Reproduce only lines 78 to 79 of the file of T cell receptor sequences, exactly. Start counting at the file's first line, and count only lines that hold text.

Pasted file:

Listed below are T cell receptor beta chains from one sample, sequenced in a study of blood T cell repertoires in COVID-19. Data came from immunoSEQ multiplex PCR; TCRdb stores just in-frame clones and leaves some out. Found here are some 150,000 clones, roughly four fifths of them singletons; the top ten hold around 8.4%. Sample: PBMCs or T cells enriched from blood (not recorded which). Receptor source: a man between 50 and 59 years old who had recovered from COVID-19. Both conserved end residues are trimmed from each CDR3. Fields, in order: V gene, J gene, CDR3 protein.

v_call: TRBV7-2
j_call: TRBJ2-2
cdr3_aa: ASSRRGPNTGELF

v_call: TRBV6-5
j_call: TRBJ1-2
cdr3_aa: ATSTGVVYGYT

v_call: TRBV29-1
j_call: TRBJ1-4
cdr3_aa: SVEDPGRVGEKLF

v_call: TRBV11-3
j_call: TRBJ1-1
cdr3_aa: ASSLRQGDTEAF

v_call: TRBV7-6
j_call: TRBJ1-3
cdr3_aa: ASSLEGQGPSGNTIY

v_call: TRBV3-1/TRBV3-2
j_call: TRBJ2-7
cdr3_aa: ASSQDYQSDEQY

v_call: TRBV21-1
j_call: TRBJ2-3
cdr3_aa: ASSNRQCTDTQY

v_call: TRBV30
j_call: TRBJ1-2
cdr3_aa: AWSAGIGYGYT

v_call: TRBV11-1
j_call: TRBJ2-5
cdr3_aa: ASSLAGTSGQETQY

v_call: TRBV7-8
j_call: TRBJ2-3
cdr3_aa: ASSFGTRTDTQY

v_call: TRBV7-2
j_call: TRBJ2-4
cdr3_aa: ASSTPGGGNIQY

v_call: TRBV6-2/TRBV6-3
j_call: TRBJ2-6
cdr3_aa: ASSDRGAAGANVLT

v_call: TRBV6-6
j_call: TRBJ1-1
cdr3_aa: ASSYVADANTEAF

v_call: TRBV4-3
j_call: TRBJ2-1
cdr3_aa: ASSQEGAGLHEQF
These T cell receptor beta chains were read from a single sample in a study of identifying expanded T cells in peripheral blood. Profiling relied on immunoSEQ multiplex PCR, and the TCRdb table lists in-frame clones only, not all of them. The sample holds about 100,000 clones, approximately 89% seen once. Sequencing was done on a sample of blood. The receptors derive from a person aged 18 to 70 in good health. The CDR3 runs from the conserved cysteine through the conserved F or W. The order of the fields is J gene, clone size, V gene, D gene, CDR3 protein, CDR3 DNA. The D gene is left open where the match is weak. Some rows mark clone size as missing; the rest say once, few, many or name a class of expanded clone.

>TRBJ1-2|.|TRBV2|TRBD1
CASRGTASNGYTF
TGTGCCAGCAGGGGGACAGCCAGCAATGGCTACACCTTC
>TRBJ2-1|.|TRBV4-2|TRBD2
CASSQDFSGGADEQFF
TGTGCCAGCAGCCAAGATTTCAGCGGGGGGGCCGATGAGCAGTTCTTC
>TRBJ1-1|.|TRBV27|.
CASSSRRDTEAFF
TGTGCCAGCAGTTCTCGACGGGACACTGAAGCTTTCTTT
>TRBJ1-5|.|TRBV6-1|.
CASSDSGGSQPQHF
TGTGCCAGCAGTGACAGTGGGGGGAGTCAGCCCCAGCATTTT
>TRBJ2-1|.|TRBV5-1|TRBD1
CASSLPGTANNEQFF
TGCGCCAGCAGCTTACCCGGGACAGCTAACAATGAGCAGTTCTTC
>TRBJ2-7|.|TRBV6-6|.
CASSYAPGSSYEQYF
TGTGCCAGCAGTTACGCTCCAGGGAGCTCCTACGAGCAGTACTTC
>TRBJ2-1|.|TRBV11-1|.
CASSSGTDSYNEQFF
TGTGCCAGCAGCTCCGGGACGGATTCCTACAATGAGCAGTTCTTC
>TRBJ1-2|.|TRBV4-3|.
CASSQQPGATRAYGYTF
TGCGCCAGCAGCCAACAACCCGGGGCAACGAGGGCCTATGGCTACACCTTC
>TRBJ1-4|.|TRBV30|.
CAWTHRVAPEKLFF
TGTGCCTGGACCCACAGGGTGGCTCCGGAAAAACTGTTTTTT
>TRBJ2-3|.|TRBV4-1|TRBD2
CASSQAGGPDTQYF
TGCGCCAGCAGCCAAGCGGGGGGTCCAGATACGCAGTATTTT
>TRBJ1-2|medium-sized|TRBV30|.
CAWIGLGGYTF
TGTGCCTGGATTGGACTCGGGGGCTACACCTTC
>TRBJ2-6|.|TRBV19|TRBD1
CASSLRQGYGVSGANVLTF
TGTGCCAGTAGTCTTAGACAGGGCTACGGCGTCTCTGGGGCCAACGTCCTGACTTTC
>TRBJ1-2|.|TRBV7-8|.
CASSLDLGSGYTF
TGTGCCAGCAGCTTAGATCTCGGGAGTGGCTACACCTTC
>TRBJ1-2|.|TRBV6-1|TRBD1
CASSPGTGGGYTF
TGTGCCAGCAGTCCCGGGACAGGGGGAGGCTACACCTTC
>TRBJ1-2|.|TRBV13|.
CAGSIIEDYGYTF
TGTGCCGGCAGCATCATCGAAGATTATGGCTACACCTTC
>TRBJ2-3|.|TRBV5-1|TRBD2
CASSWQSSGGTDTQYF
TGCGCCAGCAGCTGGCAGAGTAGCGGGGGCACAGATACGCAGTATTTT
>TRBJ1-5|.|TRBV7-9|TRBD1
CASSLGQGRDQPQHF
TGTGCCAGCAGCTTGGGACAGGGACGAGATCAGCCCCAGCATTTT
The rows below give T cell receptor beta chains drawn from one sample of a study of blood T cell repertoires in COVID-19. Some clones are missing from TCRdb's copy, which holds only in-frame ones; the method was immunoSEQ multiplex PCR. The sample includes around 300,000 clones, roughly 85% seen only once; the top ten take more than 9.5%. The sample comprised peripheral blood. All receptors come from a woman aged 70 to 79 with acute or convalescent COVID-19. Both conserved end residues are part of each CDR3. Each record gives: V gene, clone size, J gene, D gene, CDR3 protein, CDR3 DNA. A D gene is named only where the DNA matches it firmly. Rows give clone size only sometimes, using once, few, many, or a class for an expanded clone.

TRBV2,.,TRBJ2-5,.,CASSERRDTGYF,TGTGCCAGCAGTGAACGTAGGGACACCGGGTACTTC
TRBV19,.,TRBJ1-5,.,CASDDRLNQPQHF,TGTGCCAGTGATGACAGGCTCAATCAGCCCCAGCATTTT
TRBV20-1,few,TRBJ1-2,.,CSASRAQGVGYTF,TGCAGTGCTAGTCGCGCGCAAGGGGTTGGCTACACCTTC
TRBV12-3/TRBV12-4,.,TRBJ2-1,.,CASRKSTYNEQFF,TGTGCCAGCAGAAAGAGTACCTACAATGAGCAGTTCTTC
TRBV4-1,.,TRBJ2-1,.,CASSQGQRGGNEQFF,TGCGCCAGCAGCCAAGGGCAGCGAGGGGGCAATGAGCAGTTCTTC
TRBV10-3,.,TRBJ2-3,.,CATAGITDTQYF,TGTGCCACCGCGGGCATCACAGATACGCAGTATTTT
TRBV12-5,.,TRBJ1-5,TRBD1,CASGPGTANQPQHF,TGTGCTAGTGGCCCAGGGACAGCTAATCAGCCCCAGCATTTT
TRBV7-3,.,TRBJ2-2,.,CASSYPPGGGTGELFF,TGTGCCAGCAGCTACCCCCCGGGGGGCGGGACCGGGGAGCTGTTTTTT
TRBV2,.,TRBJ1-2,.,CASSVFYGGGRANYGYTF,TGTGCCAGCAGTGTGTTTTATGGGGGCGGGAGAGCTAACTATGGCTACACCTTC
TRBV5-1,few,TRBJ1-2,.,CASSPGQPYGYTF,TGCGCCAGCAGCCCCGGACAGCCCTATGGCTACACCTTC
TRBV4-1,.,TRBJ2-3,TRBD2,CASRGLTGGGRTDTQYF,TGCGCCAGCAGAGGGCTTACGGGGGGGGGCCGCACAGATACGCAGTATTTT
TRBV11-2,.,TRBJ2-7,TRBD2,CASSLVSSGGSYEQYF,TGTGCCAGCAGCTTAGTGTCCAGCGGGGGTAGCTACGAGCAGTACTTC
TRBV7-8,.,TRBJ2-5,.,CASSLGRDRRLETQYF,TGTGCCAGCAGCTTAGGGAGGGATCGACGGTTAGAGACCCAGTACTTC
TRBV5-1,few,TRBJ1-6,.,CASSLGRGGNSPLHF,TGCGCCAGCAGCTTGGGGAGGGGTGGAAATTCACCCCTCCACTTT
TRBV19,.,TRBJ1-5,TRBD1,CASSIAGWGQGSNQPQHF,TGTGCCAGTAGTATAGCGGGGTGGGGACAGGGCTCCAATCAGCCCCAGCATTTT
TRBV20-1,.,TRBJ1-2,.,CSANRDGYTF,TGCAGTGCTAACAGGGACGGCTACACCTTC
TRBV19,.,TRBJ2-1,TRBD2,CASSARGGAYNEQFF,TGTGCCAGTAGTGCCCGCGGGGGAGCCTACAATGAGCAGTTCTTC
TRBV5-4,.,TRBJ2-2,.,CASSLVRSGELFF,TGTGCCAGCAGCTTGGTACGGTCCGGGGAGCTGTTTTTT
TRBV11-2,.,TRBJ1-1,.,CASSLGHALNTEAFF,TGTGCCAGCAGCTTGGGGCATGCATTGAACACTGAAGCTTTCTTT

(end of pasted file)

>TRBJ2-6|.|TRBV19|TRBD1
CASSLRQGYGVSGANVLTF